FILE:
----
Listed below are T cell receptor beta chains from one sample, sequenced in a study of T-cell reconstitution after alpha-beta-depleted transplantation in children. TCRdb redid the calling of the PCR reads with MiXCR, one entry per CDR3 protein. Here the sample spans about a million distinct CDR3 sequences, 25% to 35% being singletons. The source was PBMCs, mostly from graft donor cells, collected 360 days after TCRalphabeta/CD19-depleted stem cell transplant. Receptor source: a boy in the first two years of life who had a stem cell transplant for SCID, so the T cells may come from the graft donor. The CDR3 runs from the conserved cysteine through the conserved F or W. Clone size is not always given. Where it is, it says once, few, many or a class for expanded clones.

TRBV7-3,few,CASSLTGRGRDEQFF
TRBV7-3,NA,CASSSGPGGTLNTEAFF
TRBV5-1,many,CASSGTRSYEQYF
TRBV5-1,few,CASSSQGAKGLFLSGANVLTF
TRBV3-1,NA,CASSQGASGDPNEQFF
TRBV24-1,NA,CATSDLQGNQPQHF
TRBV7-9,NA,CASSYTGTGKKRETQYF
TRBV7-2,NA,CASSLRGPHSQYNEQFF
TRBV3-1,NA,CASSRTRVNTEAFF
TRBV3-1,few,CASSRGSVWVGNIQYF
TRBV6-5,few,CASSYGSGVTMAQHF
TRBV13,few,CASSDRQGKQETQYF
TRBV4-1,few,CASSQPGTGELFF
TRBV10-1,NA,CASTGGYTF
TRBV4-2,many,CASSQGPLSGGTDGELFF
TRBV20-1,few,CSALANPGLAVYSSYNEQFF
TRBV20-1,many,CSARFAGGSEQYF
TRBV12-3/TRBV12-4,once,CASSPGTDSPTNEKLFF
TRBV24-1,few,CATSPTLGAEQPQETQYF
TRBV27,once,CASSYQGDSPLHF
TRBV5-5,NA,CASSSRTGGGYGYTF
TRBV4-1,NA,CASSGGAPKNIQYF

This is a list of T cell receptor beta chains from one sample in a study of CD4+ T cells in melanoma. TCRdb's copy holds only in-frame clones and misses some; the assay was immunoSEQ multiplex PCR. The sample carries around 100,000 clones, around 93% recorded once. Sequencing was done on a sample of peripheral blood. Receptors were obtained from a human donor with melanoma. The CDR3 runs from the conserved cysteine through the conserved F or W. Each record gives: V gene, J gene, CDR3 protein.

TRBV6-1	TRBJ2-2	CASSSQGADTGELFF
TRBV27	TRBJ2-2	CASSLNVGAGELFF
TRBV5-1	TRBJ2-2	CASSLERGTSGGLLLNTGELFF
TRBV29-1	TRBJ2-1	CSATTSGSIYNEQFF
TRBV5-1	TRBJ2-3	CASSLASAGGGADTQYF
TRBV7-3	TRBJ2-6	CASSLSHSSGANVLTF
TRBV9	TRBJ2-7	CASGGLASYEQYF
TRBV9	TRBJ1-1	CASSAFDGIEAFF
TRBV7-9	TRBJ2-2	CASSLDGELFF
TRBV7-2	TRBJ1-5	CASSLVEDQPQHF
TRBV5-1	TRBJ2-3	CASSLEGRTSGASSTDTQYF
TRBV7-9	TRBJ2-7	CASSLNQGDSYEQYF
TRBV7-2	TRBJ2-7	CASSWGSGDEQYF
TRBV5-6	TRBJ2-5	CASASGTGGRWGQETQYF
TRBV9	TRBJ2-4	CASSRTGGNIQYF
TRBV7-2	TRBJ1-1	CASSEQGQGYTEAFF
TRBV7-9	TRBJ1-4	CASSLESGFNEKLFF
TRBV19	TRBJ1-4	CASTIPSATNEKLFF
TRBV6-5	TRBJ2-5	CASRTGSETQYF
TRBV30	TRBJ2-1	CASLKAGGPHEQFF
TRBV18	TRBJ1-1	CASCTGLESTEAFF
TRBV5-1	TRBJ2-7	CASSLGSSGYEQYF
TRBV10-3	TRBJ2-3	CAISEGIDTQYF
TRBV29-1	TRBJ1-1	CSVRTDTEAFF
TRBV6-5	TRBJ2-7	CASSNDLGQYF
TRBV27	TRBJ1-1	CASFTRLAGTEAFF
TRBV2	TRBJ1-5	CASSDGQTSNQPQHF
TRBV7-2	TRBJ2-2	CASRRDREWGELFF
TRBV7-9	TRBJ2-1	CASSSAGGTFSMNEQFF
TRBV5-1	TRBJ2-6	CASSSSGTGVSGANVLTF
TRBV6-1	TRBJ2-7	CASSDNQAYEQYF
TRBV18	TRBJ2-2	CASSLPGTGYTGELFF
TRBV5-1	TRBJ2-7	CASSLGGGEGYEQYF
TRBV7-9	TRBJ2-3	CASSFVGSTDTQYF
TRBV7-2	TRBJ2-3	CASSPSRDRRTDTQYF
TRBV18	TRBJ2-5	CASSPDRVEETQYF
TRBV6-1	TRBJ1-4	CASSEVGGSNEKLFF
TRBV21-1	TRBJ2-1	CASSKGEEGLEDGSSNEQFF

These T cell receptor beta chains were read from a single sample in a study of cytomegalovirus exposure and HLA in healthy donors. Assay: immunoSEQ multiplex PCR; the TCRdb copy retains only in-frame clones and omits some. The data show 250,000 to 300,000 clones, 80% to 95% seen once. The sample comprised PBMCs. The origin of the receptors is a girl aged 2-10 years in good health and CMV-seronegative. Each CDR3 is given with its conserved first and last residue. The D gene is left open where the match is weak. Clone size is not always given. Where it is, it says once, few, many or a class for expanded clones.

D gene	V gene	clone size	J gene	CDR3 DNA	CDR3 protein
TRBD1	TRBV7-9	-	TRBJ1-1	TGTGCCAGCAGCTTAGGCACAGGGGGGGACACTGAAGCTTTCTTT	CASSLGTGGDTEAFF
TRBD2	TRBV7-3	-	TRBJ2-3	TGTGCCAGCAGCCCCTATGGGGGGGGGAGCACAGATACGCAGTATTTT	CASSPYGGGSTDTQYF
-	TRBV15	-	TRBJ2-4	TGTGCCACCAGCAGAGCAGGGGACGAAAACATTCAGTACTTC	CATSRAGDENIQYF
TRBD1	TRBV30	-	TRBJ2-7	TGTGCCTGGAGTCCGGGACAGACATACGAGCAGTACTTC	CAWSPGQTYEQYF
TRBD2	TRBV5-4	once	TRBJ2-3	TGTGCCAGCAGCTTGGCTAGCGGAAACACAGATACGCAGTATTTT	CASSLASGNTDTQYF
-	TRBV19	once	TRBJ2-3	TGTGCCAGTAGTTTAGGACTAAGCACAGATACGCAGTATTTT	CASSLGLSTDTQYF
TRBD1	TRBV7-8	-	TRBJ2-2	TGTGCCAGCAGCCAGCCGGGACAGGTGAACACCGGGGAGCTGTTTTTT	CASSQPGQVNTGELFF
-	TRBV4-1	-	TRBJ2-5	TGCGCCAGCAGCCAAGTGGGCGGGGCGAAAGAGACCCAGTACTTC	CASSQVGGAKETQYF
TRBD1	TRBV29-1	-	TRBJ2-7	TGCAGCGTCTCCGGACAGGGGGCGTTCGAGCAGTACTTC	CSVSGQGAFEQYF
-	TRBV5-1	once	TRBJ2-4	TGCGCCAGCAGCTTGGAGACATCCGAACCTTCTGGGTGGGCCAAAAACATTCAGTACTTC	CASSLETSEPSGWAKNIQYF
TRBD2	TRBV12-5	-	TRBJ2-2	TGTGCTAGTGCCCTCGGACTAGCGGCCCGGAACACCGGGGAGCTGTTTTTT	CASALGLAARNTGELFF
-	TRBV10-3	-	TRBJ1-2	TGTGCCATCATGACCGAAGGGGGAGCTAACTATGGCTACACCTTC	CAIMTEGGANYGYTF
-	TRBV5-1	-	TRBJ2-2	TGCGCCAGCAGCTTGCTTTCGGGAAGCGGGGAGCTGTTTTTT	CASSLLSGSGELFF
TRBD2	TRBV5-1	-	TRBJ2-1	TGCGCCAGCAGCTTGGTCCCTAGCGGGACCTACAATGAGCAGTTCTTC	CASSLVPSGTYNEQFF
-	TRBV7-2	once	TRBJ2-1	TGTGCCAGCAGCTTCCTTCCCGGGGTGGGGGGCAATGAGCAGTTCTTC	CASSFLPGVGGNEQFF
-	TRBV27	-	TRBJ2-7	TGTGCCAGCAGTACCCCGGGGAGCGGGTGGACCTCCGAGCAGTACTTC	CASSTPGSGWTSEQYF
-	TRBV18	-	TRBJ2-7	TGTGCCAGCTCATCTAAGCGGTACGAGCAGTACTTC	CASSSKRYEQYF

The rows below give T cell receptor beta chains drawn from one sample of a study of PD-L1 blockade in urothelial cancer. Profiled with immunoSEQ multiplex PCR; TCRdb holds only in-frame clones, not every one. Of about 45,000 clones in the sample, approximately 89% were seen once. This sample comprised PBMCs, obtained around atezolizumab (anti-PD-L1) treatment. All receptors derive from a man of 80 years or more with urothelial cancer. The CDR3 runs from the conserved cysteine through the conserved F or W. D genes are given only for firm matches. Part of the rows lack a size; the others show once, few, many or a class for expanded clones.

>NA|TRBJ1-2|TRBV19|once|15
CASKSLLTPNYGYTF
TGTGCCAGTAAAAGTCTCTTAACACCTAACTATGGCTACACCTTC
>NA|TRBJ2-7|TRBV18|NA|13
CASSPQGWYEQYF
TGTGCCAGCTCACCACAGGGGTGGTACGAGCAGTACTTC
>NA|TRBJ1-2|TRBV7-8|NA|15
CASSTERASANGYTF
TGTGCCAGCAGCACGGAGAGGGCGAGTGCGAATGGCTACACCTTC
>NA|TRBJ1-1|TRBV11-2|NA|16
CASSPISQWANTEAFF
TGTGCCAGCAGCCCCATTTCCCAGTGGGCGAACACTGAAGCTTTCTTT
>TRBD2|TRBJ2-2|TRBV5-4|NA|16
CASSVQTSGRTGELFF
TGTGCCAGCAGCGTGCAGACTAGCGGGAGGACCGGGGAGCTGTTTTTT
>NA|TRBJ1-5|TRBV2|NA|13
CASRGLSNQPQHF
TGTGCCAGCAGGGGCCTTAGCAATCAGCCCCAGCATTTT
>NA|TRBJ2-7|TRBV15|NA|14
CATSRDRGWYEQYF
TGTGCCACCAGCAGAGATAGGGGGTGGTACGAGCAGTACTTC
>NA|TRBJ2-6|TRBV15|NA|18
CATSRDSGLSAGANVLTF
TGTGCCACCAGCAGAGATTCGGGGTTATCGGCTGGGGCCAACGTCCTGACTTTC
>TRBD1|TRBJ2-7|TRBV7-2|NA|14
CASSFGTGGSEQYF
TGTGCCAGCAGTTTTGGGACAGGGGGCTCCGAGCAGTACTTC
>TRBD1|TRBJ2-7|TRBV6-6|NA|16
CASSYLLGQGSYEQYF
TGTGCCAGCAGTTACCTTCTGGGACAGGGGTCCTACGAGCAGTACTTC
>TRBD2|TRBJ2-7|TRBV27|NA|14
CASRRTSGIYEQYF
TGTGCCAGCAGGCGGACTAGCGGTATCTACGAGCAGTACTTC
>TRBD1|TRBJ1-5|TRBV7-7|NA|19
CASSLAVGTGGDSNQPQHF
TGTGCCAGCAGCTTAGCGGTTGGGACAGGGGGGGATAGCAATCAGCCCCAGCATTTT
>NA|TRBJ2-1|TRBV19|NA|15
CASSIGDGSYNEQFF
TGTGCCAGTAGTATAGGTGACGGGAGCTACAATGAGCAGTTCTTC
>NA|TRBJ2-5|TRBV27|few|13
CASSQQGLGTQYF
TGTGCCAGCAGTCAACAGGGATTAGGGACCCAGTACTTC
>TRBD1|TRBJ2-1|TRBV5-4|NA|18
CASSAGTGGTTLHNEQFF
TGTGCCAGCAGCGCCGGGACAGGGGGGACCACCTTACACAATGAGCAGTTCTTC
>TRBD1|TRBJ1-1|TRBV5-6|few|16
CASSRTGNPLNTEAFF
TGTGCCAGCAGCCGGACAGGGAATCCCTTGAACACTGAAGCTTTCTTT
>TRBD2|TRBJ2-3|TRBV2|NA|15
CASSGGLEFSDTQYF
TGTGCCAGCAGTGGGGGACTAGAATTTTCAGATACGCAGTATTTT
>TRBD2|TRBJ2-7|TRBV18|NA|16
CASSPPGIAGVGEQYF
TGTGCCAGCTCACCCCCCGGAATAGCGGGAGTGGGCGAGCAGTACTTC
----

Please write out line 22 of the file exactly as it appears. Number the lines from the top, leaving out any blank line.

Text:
TRBV5-5,NA,CASSSRTGGGYGYTF